Author Topic: Help bouncing photons (and other stuff)  (Read 4799 times)

2015-09-26, 19:23:26

jsunandmax

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Hello, Corona newb here so apologies in advance if this has been answered elsewhere but i couldn't find it.

1)  How do i get more "bounce light" into my scene?  I have an exterior scene with a building w/ windows i want to see inside (see image).   I need more light to 'bounce' inside.  I can't fix w/ exposure because that would blow out the exterior...

2)  I"m finding white materials get blown out w/ Corona sun intensity set to 1.0.  Is this normal?  Is it better to try and correct this w/ extreme exposure settings or just lower sun intensity (i've gotten down to .2 or .3).  Or does it matter?

3)  Is there any way to 'force' an old-school reflection map?  I would like specific materials to reflect an image (as opposed to the environment, or some HDR sky model used for lighting).

As always, thanks in advance!  Loving the renderer so far and looking forward to gaining some competence.

-jason

« Last Edit: 2015-09-26, 19:58:30 by jsunandmax »

2015-09-26, 21:06:19
Reply #1

Brock_Lafond

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Have you placed any light portals in the scene?

If you want the interior to be brighter, but maintain the exposure for the exterior, you wil have to fake it. I would do this kind of thing in post. Render to a 16-bit or 32-bit, including a masking layer and adjust the various exposures in a compositing app. Having this kind of exposure will make the image feel unnatural. Look at some reference photographs and you should see what I mean.

I would definitely avoid playing with the Sun intensity. Keep it at 1 and adjust exposure as necessary. Keep it physically real and physically based.

2015-09-26, 22:56:40
Reply #2

jsunandmax

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Thanks Brock,

Seems like there SHOULD be a way to do this without post/composite but i defer to then knowledge on this forum.

Maybe I should ask this differently;  is there an 'ambient light' value anywhere?

I suspected as much re: Sun intensity....i'll try to leave it.

Thanks again, any future opinions welcome also!

-j
« Last Edit: 2015-09-26, 23:16:40 by jsunandmax »

2015-09-27, 09:41:28
Reply #3

romullus

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First of all your scene is severely underexposed. By a 2-3 EV at least. Should you expose properly, you'd see that interior would be much brighter than it is now. If you still need more light there, then best option would be to save to 32bit float format and use tonemapping in external application.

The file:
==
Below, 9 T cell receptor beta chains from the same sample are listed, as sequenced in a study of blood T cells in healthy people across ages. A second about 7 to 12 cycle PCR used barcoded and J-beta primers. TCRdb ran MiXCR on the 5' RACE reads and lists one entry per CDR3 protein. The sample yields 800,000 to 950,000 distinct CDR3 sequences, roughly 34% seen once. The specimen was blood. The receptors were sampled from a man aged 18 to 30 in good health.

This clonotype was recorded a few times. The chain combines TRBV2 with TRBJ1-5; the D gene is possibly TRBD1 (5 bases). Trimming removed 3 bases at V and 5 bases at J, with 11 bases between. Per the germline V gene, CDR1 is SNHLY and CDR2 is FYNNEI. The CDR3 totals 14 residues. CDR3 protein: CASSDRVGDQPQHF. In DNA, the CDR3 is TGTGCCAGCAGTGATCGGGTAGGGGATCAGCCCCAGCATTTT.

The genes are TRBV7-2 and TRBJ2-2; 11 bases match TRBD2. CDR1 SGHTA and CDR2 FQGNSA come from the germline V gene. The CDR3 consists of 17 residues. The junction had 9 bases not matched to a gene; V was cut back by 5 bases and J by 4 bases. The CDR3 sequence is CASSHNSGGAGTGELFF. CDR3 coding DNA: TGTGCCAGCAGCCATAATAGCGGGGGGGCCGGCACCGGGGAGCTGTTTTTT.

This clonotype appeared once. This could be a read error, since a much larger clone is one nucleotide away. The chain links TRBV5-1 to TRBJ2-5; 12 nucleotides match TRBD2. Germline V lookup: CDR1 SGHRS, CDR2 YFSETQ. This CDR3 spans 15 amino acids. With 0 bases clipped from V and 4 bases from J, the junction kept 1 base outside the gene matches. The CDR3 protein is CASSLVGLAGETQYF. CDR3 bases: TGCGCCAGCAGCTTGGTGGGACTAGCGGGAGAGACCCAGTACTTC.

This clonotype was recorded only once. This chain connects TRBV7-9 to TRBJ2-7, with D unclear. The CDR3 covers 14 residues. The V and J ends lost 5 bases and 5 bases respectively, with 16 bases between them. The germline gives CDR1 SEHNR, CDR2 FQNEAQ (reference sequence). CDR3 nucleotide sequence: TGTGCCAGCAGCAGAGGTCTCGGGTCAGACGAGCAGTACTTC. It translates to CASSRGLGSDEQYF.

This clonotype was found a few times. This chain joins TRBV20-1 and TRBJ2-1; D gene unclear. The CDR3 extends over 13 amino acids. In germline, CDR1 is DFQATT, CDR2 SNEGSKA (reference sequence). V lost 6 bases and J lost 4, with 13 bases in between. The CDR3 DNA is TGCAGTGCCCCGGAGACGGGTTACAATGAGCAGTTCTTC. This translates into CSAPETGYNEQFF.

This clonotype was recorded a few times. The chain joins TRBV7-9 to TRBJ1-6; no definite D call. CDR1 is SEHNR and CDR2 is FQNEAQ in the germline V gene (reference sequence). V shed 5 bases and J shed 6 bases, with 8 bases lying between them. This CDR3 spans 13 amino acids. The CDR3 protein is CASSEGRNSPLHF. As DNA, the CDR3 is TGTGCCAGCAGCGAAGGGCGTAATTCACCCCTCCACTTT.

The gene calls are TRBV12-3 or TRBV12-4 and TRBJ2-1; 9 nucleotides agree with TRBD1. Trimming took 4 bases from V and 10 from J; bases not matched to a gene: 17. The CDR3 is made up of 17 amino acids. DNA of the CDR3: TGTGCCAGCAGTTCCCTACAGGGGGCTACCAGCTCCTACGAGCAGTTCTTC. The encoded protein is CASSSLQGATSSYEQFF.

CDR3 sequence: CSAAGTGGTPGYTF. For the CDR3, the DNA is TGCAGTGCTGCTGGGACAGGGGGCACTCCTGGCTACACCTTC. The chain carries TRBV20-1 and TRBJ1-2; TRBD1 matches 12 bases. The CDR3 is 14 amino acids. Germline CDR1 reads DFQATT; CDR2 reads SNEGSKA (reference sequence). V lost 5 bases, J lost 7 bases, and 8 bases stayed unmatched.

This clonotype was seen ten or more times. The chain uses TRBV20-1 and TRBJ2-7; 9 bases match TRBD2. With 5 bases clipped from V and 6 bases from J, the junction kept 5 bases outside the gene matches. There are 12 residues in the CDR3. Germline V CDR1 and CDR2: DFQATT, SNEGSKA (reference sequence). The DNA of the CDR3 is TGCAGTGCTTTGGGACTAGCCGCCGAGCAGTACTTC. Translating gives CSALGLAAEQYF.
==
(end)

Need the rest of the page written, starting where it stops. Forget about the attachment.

Also check albedo pass, i see quite strong colour bleeding, probably your materials are set up incorrectly. Take a closer look at those two chrome torches - i suspect them to cause those nasty fireflies in your image.
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2015-09-27, 18:12:51
Reply #4

jsunandmax

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Romullus, thanks for the reply.

As mentioned, simply fiddeling with the exposure is not the solution.  To debug this, i deleted the sun and made a new one default values.  Then i created a new CoronaMtl and left it default, assigned to every object in scene.  Finally I hit 'reset settings' in the Render Setup -> Scene tab.   This is my results:

Any help appreciated.

-j


ps. including my first render, an interior where things 'just worked' without much fiddeling

2015-09-27, 18:38:04
Reply #5

Juraj

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You can use a negative exposure as well (it's exposure bias parameter, it can be 0, -2, +2,etc.. ) and you should use tonemapping (highlight compression >1).

There is basic lighting tutorial on Corona's Youtube channel.
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2015-09-28, 13:44:27
Reply #6

maru

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I just want to fix some things from this topic:

-I think (not sure, though) that you have wrong gamma settings. Please ALWAYS use these settings when using Corona:
https://coronarenderer.freshdesk.com/support/solutions/articles/5000515647

-light portals will not affect the scene's appearance in any way, they will only make rendering faster in certain conditions. Portals WILL NOT make anything brighter or darker.